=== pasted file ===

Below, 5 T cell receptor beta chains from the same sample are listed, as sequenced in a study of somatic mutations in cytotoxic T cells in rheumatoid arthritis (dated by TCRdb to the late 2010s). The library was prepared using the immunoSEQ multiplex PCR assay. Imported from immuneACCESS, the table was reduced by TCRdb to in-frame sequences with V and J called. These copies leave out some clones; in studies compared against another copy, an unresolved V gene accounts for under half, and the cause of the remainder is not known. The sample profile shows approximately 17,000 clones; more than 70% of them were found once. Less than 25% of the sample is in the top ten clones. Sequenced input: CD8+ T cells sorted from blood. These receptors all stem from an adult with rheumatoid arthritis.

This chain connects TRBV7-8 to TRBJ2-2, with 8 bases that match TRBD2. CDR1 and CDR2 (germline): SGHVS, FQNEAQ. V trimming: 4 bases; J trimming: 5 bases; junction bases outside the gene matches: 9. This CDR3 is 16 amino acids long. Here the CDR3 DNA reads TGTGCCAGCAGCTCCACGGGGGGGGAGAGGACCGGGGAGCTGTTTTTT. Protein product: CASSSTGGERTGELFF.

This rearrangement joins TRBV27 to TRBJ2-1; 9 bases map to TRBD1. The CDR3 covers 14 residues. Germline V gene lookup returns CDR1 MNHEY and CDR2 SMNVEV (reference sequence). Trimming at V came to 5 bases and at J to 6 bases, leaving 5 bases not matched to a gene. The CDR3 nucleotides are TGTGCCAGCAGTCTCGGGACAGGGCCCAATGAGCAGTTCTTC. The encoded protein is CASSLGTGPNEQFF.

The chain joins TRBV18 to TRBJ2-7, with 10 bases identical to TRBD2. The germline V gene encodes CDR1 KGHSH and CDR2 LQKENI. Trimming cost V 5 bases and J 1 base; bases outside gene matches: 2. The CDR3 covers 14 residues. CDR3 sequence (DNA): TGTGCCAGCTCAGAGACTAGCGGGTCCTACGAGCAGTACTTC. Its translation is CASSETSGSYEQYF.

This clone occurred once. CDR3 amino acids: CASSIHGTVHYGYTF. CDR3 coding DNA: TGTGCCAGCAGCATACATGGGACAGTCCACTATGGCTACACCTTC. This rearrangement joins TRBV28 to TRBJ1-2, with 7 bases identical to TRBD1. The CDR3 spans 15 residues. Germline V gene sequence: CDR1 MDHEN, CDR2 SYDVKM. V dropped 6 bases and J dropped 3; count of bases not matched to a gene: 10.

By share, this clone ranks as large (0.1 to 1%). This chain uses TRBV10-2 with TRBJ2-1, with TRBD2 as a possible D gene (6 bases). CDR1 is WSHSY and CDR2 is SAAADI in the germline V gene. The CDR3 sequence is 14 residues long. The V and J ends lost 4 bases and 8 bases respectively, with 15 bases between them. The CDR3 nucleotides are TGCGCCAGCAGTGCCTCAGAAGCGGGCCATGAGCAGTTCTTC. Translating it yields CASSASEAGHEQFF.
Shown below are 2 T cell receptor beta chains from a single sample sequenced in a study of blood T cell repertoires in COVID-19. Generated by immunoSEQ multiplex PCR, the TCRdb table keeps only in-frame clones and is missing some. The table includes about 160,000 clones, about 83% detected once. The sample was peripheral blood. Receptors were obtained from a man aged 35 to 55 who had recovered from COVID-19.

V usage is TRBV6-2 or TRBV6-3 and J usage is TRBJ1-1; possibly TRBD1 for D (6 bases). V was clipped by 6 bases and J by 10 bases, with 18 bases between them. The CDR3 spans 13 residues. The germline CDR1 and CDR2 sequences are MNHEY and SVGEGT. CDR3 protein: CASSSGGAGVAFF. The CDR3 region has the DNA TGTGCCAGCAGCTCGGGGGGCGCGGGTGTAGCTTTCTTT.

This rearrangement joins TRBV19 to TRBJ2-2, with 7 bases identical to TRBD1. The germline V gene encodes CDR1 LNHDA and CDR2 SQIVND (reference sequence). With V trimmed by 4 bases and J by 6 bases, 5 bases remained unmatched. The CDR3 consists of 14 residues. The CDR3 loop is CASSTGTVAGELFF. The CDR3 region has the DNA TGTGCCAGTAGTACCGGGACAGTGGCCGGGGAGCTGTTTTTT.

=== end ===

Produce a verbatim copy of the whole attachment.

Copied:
Below, 5 T cell receptor beta chains from the same sample are listed, as sequenced in a study of somatic mutations in cytotoxic T cells in rheumatoid arthritis (dated by TCRdb to the late 2010s). The library was prepared using the immunoSEQ multiplex PCR assay. Imported from immuneACCESS, the table was reduced by TCRdb to in-frame sequences with V and J called. These copies leave out some clones; in studies compared against another copy, an unresolved V gene accounts for under half, and the cause of the remainder is not known. The sample profile shows approximately 17,000 clones; more than 70% of them were found once. Less than 25% of the sample is in the top ten clones. Sequenced input: CD8+ T cells sorted from blood. These receptors all stem from an adult with rheumatoid arthritis.

This chain connects TRBV7-8 to TRBJ2-2, with 8 bases that match TRBD2. CDR1 and CDR2 (germline): SGHVS, FQNEAQ. V trimming: 4 bases; J trimming: 5 bases; junction bases outside the gene matches: 9. This CDR3 is 16 amino acids long. Here the CDR3 DNA reads TGTGCCAGCAGCTCCACGGGGGGGGAGAGGACCGGGGAGCTGTTTTTT. Protein product: CASSSTGGERTGELFF.

This rearrangement joins TRBV27 to TRBJ2-1; 9 bases map to TRBD1. The CDR3 covers 14 residues. Germline V gene lookup returns CDR1 MNHEY and CDR2 SMNVEV (reference sequence). Trimming at V came to 5 bases and at J to 6 bases, leaving 5 bases not matched to a gene. The CDR3 nucleotides are TGTGCCAGCAGTCTCGGGACAGGGCCCAATGAGCAGTTCTTC. The encoded protein is CASSLGTGPNEQFF.

The chain joins TRBV18 to TRBJ2-7, with 10 bases identical to TRBD2. The germline V gene encodes CDR1 KGHSH and CDR2 LQKENI. Trimming cost V 5 bases and J 1 base; bases outside gene matches: 2. The CDR3 covers 14 residues. CDR3 sequence (DNA): TGTGCCAGCTCAGAGACTAGCGGGTCCTACGAGCAGTACTTC. Its translation is CASSETSGSYEQYF.

This clone occurred once. CDR3 amino acids: CASSIHGTVHYGYTF. CDR3 coding DNA: TGTGCCAGCAGCATACATGGGACAGTCCACTATGGCTACACCTTC. This rearrangement joins TRBV28 to TRBJ1-2, with 7 bases identical to TRBD1. The CDR3 spans 15 residues. Germline V gene sequence: CDR1 MDHEN, CDR2 SYDVKM. V dropped 6 bases and J dropped 3; count of bases not matched to a gene: 10.

By share, this clone ranks as large (0.1 to 1%). This chain uses TRBV10-2 with TRBJ2-1, with TRBD2 as a possible D gene (6 bases). CDR1 is WSHSY and CDR2 is SAAADI in the germline V gene. The CDR3 sequence is 14 residues long. The V and J ends lost 4 bases and 8 bases respectively, with 15 bases between them. The CDR3 nucleotides are TGCGCCAGCAGTGCCTCAGAAGCGGGCCATGAGCAGTTCTTC. Translating it yields CASSASEAGHEQFF.
Shown below are 2 T cell receptor beta chains from a single sample sequenced in a study of blood T cell repertoires in COVID-19. Generated by immunoSEQ multiplex PCR, the TCRdb table keeps only in-frame clones and is missing some. The table includes about 160,000 clones, about 83% detected once. The sample was peripheral blood. Receptors were obtained from a man aged 35 to 55 who had recovered from COVID-19.

V usage is TRBV6-2 or TRBV6-3 and J usage is TRBJ1-1; possibly TRBD1 for D (6 bases). V was clipped by 6 bases and J by 10 bases, with 18 bases between them. The CDR3 spans 13 residues. The germline CDR1 and CDR2 sequences are MNHEY and SVGEGT. CDR3 protein: CASSSGGAGVAFF. The CDR3 region has the DNA TGTGCCAGCAGCTCGGGGGGCGCGGGTGTAGCTTTCTTT.

This rearrangement joins TRBV19 to TRBJ2-2, with 7 bases identical to TRBD1. The germline V gene encodes CDR1 LNHDA and CDR2 SQIVND (reference sequence). With V trimmed by 4 bases and J by 6 bases, 5 bases remained unmatched. The CDR3 consists of 14 residues. The CDR3 loop is CASSTGTVAGELFF. The CDR3 region has the DNA TGTGCCAGTAGTACCGGGACAGTGGCCGGGGAGCTGTTTTTT.